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Azhar Usman, right, Preacher Moss, left, and Azeem have fun during the �Allah Made Me Funny� comedy tour.
By NITISH S. RELE - [email protected]

�The media says the most ridiculous things about Islam. They�ll bring on some self-styled �expert on Middle Eastern terrorism� and he�s like, �Islam is a religion of violence, it�s a religion of terror � and it was spread by the sword.� That�s right! Islam was spread by the word!

�What�s that supposed to mean anyway? Maybe if Islam was a synonym for cream cheese?�

�Some people look at me as if I was responsible for 9/11. Me?! 9/11?!

Maybe Seven-Eleven.�

�I was in the UK recently -- it's a totally different vibe over there. In America, I'm just so used to people hating me for being a Muslim. So it was nice to finally be hated just for being an American. I felt so patriotic.�

Shocked beyond disbelief? Well, so were we. But before you come to any quick conclusions, let me introduce you to Azhar Usman, Preacher Moss and Azeem who formed the �Allah Made Me Funny� comedy tour. Originally formed in 2004, their act is based on transethnic and intercultural, keen and witty issues and general observational humor.

The group has been touring quite heavily all over the United States and Canada. In fact, folks in the south Florida area will be fortunate to see Usman perform with Rabbi Bob Alper at Temple Dor Dorim in Weston on Feb. 9. And on March 3, the �Allah Made Me Funny� tour is tentatively scheduled to take the stage in the Miami area.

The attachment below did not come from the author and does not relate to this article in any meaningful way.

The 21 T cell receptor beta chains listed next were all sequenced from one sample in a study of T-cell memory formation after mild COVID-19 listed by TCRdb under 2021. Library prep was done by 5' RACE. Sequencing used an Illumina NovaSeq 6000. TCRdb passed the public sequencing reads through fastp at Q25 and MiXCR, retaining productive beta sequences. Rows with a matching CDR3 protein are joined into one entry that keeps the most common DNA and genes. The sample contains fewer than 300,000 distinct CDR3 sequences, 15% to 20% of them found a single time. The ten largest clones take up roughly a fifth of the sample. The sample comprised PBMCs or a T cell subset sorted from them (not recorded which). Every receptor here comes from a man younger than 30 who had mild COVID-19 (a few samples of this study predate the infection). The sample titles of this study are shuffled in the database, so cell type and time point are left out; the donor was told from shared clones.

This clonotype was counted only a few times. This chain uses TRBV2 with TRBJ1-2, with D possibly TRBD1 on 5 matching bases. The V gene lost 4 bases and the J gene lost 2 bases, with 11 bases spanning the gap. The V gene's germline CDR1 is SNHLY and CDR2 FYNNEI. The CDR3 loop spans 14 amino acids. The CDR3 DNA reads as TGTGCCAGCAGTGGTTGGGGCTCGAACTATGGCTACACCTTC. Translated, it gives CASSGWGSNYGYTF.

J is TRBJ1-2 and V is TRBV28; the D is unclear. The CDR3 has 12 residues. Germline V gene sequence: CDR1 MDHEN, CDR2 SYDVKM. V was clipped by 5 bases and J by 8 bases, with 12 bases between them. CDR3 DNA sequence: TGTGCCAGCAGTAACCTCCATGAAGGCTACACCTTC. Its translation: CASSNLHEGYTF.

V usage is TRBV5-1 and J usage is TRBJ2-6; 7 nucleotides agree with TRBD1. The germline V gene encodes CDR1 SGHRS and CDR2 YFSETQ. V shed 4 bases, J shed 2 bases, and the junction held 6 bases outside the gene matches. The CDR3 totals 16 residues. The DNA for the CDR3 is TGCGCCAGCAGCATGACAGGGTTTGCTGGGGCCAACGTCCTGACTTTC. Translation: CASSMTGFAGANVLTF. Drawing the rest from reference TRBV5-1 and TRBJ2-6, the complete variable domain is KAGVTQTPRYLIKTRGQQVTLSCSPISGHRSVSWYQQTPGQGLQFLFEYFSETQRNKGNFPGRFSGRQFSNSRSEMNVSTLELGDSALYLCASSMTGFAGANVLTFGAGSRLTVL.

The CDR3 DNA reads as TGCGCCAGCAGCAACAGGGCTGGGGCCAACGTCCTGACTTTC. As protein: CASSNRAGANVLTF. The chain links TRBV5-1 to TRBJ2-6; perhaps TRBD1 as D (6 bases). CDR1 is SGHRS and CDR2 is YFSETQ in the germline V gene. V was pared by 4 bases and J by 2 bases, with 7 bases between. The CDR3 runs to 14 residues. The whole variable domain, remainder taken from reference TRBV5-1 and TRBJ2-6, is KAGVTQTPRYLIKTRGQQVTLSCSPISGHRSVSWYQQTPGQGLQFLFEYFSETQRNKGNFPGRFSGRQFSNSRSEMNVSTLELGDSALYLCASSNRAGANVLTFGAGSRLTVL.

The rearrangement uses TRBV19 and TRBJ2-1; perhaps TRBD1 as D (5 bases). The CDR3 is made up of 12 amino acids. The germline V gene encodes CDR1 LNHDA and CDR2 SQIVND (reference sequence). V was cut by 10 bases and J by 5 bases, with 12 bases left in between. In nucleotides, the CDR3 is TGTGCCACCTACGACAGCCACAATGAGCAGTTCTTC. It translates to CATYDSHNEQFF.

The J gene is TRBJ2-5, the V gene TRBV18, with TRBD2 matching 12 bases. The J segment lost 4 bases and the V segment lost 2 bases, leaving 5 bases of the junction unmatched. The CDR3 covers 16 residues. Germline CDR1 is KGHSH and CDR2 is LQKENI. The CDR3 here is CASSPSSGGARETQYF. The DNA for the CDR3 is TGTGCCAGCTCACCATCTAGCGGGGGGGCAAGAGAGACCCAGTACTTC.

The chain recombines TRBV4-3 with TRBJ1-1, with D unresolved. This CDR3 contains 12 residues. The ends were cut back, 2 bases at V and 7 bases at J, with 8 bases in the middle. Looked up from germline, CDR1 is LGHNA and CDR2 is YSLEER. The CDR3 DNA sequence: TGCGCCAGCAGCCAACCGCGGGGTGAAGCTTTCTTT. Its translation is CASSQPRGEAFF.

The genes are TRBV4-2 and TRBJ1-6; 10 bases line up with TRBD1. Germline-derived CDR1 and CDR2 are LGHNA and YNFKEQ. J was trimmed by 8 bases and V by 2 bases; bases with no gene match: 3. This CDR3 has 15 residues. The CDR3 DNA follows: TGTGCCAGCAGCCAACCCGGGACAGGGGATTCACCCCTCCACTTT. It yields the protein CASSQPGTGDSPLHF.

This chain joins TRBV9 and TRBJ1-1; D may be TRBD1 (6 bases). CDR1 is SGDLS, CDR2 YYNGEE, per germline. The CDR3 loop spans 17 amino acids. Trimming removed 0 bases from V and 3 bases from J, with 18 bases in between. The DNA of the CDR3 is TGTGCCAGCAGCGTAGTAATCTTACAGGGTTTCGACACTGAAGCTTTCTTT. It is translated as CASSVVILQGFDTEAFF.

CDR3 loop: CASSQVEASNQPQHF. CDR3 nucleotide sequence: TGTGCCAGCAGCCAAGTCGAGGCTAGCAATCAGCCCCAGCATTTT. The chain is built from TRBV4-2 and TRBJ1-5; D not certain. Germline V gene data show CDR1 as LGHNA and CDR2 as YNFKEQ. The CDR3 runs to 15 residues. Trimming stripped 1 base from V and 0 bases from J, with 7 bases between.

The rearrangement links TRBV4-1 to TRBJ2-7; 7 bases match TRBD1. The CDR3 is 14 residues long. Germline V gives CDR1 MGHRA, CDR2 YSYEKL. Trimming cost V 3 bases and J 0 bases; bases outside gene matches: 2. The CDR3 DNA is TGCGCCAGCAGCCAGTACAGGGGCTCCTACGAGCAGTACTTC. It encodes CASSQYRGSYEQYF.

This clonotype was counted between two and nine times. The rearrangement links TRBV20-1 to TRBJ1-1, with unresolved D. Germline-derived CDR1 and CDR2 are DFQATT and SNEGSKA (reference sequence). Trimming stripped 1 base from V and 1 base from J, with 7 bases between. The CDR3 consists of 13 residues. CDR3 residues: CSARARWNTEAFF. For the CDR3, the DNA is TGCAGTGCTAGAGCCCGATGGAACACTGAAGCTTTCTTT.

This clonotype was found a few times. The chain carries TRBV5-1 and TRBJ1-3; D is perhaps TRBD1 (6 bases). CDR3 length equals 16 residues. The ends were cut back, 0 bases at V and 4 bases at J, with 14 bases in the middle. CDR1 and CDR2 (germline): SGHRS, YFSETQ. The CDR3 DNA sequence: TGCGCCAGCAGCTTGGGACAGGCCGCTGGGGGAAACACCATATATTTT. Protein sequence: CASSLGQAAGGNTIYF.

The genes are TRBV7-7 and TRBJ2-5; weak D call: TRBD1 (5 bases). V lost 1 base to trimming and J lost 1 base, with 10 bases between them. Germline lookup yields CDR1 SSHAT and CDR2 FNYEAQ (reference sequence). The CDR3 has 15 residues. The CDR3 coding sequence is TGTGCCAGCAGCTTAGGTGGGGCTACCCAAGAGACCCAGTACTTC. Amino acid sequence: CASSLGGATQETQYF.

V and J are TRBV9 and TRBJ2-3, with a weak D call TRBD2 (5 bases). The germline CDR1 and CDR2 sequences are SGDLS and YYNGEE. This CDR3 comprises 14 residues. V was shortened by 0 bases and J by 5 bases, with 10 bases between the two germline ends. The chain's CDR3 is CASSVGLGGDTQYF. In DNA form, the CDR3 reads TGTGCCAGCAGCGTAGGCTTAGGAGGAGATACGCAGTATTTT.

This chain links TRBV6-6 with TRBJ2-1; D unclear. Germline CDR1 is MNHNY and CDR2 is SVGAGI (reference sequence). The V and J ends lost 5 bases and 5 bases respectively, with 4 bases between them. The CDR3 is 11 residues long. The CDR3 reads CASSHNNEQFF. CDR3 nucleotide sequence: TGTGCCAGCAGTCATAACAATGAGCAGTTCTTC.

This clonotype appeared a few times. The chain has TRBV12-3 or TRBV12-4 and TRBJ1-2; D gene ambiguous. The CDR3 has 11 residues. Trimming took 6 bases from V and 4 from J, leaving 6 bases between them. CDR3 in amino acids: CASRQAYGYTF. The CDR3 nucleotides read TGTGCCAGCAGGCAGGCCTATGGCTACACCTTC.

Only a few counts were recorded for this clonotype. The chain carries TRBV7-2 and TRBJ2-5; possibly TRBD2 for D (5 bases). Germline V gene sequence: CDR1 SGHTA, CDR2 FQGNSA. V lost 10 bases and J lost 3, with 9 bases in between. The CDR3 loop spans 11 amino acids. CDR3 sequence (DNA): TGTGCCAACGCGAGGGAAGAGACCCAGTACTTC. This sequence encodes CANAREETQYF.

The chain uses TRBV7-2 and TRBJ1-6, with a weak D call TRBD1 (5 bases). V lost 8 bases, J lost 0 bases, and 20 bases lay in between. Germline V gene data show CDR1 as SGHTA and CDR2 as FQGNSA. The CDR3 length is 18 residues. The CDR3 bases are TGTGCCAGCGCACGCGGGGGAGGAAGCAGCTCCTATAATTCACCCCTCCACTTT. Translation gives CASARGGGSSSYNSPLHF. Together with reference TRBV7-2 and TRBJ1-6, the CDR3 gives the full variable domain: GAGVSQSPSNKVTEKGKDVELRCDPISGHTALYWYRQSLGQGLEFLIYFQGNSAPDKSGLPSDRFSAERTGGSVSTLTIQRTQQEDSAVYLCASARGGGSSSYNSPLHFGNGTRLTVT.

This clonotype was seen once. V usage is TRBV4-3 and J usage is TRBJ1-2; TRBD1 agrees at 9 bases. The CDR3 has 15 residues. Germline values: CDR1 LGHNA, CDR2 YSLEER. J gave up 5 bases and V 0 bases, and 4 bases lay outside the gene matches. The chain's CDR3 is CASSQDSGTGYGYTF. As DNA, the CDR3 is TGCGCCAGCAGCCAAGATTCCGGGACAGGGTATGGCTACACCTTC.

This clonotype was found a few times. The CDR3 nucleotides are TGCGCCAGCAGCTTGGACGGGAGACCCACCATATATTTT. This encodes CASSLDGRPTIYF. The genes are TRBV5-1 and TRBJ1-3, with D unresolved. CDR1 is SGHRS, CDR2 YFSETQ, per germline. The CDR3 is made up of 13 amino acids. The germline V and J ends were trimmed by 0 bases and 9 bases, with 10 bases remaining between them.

What spurred Usman, who was born and brought up in Chicago and whose parents are originally from India, to co-found the group? �There is a lot of fear that non-Muslims have of Muslims and vice versa,� he replies. �The fear is caused by ignorance. If we can provide information to non-Muslims that there is nothing to be scared of while addressing Muslims that the U.S. is a lovely country, then we�ve achieved our aim.�

Very few are aware that the 30-year-old practiced law for a few years and even joined in the dotcom business. Reminiscing about his past, he says, �I used to feel trapped between three cultures," he jokes, "Mahabharat (that's Mother India), the Pax Americana, and that complex of religion, culture and geography known as Islam. I was never quite sure what direction my life would take � I could become a bhangra DJ mixing at desi college parties, a mere ABCD (that's American Born Confused Desi) or a potato (brown on the outside, white on the inside), or some 'fanatical religious' type."

Usman began dabbling in stage while in high school in Illinois. He enacted a variety of roles such as a retired judge and a Southern Baptist preacher in school plays. It was at the University of Illinois that his interest in business and law grew. �I knew I was disappointing my parents enough by refusing to become a doctor, so I had to at least meet them halfway. To most Indians, I'd say that a lawyer is about half as 'prestigious' as a doctor."

Nonetheless, while at the UIC Honors College, Azhar continued to pursue his passion for public speaking and further developed his speaking talents through coursework on professional speech writing and corporate communication, as well as the regular delivery of speeches at campus events and student activities.